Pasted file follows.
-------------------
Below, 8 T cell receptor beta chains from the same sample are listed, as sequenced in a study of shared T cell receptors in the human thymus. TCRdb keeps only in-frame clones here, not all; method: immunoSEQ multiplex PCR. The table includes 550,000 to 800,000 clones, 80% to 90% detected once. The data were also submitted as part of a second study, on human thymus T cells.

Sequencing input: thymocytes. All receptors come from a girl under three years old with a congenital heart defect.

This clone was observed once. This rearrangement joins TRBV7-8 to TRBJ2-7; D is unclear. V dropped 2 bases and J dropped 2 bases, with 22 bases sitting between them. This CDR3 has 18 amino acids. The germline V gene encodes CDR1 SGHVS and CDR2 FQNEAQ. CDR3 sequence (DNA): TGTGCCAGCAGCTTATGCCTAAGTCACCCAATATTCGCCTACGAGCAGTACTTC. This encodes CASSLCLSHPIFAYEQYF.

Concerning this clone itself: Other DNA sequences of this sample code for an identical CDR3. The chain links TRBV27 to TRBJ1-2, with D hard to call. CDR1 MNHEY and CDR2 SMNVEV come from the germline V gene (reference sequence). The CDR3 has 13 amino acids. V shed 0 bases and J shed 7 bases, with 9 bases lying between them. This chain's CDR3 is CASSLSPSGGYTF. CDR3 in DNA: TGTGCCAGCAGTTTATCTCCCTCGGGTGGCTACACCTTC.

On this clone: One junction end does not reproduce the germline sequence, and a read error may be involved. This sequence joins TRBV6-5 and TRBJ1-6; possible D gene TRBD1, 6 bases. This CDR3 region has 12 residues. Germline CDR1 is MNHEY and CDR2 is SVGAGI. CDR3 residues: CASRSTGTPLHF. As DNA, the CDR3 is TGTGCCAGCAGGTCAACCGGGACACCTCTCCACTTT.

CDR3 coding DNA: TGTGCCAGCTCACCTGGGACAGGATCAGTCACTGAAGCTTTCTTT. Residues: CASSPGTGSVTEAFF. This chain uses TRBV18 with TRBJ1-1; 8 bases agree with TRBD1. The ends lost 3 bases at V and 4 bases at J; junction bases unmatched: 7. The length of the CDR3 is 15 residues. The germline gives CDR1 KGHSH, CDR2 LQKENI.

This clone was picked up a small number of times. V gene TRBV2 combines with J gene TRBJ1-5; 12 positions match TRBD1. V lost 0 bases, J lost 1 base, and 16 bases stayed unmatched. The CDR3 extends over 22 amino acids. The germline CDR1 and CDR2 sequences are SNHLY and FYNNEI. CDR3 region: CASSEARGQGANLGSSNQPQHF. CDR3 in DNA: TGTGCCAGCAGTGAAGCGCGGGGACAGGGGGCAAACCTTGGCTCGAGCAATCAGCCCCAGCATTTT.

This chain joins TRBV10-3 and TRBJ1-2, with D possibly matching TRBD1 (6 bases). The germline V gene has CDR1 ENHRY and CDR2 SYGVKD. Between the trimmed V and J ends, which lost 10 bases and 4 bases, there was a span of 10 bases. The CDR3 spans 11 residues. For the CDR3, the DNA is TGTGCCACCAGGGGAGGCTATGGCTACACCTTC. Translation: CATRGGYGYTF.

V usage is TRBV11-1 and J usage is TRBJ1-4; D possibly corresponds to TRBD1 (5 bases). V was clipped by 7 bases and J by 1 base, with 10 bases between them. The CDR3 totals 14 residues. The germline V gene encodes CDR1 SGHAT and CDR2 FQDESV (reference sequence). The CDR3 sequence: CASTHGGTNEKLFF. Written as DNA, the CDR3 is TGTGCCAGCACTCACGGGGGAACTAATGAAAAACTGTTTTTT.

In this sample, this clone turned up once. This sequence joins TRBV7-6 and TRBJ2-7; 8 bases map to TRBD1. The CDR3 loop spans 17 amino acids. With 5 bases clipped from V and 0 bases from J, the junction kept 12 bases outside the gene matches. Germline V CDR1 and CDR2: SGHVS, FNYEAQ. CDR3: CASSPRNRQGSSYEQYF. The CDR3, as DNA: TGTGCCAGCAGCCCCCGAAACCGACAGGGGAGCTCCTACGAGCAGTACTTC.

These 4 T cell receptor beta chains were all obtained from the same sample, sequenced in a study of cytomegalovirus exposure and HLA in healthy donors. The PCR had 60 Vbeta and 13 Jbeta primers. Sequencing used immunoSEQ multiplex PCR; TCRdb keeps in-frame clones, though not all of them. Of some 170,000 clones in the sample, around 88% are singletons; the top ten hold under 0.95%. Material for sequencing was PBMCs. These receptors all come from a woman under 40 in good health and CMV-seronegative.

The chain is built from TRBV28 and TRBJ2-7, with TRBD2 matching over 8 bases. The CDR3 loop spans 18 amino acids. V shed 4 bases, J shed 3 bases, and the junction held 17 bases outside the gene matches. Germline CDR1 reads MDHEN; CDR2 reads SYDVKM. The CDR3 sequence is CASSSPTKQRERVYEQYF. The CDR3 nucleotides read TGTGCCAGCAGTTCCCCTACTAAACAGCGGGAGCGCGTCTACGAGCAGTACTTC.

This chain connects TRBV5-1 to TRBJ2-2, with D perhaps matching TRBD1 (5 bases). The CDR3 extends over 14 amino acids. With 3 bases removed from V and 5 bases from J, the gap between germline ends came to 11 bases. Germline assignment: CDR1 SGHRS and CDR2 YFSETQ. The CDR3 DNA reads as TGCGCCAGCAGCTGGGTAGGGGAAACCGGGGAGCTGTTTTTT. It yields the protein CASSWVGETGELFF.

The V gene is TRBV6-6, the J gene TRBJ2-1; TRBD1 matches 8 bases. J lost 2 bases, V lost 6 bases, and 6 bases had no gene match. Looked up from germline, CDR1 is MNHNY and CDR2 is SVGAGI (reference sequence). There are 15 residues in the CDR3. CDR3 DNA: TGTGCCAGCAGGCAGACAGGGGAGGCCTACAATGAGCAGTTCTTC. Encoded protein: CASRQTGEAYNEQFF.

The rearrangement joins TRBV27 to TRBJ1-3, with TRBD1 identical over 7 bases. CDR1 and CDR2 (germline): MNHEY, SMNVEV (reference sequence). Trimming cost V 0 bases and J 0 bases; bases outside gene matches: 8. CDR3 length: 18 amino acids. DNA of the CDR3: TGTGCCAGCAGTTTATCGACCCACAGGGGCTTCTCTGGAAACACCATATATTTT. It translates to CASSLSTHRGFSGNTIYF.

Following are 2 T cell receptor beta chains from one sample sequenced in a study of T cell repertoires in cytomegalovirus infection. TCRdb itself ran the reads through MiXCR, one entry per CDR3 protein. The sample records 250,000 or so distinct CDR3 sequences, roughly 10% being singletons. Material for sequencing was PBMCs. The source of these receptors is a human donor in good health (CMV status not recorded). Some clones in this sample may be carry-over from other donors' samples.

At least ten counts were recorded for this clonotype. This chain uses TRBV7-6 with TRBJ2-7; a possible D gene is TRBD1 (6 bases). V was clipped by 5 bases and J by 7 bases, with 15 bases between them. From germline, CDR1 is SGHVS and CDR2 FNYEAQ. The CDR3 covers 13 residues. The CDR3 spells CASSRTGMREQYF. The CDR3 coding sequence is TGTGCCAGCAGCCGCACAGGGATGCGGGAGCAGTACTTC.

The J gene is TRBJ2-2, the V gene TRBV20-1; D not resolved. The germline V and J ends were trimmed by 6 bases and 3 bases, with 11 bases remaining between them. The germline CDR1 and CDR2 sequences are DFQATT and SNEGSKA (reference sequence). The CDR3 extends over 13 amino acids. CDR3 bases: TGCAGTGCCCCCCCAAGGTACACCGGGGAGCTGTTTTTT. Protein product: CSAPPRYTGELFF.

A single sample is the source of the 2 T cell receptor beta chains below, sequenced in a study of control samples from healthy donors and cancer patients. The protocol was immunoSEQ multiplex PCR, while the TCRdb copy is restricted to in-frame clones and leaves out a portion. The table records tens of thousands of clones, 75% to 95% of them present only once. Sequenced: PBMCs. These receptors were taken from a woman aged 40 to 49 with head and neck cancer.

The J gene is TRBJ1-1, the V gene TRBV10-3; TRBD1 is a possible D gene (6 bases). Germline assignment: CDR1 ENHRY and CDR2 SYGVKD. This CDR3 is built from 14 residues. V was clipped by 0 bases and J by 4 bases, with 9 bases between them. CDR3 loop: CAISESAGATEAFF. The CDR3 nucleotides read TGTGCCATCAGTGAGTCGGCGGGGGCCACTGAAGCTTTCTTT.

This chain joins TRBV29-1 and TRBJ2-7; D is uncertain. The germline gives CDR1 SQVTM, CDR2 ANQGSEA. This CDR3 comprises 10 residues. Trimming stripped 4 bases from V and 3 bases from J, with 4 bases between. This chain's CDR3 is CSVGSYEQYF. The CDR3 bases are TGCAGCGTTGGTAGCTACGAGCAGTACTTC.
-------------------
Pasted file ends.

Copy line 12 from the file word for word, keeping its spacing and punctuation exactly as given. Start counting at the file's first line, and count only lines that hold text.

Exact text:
The chain is built from TRBV28 and TRBJ2-7, with TRBD2 matching over 8 bases. The CDR3 loop spans 18 amino acids. V shed 4 bases, J shed 3 bases, and the junction held 17 bases outside the gene matches. Germline CDR1 reads MDHEN; CDR2 reads SYDVKM. The CDR3 sequence is CASSSPTKQRERVYEQYF. The CDR3 nucleotides read TGTGCCAGCAGTTCCCCTACTAAACAGCGGGAGCGCGTCTACGAGCAGTACTTC.